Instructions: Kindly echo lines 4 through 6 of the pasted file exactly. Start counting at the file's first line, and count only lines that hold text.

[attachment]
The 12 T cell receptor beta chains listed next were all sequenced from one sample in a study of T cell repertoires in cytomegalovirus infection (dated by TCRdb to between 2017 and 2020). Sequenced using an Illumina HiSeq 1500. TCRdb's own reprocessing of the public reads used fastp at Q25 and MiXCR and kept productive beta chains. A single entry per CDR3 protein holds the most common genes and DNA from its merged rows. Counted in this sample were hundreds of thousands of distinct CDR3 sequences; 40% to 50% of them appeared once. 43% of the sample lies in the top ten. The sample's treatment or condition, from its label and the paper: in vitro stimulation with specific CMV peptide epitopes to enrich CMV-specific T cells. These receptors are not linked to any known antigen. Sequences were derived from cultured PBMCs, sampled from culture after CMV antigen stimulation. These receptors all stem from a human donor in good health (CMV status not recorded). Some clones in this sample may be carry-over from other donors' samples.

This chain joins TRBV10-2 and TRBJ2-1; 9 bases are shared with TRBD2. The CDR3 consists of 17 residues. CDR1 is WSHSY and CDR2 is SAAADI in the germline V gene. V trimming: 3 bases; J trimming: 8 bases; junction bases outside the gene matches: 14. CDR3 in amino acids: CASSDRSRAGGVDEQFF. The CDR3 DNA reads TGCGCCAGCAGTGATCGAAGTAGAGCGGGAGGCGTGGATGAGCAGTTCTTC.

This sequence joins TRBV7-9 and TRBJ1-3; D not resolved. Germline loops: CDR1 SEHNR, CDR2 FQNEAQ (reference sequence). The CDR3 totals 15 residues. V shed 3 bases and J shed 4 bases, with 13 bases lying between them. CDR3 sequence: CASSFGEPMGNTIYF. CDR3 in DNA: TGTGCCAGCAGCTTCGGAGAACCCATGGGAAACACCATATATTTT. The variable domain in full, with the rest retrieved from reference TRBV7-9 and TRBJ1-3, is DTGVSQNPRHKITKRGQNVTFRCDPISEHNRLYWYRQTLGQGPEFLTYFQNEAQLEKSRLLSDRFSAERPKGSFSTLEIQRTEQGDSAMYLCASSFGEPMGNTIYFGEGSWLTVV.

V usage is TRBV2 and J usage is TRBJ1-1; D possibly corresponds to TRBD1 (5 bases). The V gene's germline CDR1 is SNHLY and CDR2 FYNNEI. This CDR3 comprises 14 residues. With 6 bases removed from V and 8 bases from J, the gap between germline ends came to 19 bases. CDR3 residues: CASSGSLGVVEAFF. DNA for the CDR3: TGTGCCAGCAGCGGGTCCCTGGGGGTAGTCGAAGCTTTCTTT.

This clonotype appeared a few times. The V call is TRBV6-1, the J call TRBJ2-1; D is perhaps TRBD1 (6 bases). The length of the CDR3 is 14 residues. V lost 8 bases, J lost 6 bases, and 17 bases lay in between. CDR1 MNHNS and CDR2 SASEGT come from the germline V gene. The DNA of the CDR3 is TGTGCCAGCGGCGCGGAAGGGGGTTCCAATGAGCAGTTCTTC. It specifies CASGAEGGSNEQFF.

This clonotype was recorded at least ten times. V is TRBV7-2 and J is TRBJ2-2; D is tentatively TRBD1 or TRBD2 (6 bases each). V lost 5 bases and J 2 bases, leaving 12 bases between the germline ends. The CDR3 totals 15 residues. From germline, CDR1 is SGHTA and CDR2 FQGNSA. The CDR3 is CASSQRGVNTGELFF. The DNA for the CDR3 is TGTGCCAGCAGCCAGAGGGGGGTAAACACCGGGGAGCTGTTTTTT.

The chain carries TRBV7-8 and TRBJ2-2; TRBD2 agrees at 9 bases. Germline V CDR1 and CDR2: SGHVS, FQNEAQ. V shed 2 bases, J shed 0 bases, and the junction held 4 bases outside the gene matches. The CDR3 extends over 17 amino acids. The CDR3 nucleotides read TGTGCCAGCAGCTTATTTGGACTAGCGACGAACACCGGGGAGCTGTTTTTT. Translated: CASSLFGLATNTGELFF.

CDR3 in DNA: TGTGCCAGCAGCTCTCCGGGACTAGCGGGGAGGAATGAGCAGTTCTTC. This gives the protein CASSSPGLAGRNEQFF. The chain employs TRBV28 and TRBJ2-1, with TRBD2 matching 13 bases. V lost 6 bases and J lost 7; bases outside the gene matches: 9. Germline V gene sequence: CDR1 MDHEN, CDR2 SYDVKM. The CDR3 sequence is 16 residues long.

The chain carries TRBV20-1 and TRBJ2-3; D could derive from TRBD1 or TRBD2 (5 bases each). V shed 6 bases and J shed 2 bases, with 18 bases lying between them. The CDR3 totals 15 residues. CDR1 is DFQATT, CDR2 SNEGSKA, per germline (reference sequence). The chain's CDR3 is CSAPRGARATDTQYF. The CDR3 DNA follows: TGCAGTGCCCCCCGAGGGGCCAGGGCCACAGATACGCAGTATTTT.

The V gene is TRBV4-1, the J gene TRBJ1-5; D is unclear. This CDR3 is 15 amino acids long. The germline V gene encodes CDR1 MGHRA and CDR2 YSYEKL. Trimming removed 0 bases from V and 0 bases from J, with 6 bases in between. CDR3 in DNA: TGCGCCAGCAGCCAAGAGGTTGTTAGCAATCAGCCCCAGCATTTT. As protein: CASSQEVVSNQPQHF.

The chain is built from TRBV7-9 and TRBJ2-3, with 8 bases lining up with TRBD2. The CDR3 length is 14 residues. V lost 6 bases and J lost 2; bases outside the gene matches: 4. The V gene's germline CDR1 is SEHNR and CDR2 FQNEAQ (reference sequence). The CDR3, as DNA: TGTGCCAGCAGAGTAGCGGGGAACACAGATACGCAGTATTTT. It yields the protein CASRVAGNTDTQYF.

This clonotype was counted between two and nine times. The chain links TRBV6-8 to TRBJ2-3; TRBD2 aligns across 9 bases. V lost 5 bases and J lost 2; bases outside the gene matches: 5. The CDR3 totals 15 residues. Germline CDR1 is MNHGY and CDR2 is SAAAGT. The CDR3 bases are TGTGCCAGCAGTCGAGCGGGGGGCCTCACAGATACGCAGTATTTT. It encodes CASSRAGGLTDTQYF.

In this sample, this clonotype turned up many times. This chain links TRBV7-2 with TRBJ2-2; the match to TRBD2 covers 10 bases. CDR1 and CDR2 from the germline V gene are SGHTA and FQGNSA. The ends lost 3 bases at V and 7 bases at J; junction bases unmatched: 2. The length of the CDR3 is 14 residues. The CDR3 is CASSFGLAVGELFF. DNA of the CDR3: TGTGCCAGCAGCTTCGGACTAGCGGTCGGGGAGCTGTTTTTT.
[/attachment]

V usage is TRBV2 and J usage is TRBJ1-1; D possibly corresponds to TRBD1 (5 bases). The V gene's germline CDR1 is SNHLY and CDR2 FYNNEI. This CDR3 comprises 14 residues. With 6 bases removed from V and 8 bases from J, the gap between germline ends came to 19 bases. CDR3 residues: CASSGSLGVVEAFF. DNA for the CDR3: TGTGCCAGCAGCGGGTCCCTGGGGGTAGTCGAAGCTTTCTTT.

This clonotype appeared a few times. The V call is TRBV6-1, the J call TRBJ2-1; D is perhaps TRBD1 (6 bases). The length of the CDR3 is 14 residues. V lost 8 bases, J lost 6 bases, and 17 bases lay in between. CDR1 MNHNS and CDR2 SASEGT come from the germline V gene. The DNA of the CDR3 is TGTGCCAGCGGCGCGGAAGGGGGTTCCAATGAGCAGTTCTTC. It specifies CASGAEGGSNEQFF.

This clonotype was recorded at least ten times. V is TRBV7-2 and J is TRBJ2-2; D is tentatively TRBD1 or TRBD2 (6 bases each). V lost 5 bases and J 2 bases, leaving 12 bases between the germline ends. The CDR3 totals 15 residues. From germline, CDR1 is SGHTA and CDR2 FQGNSA. The CDR3 is CASSQRGVNTGELFF. The DNA for the CDR3 is TGTGCCAGCAGCCAGAGGGGGGTAAACACCGGGGAGCTGTTTTTT.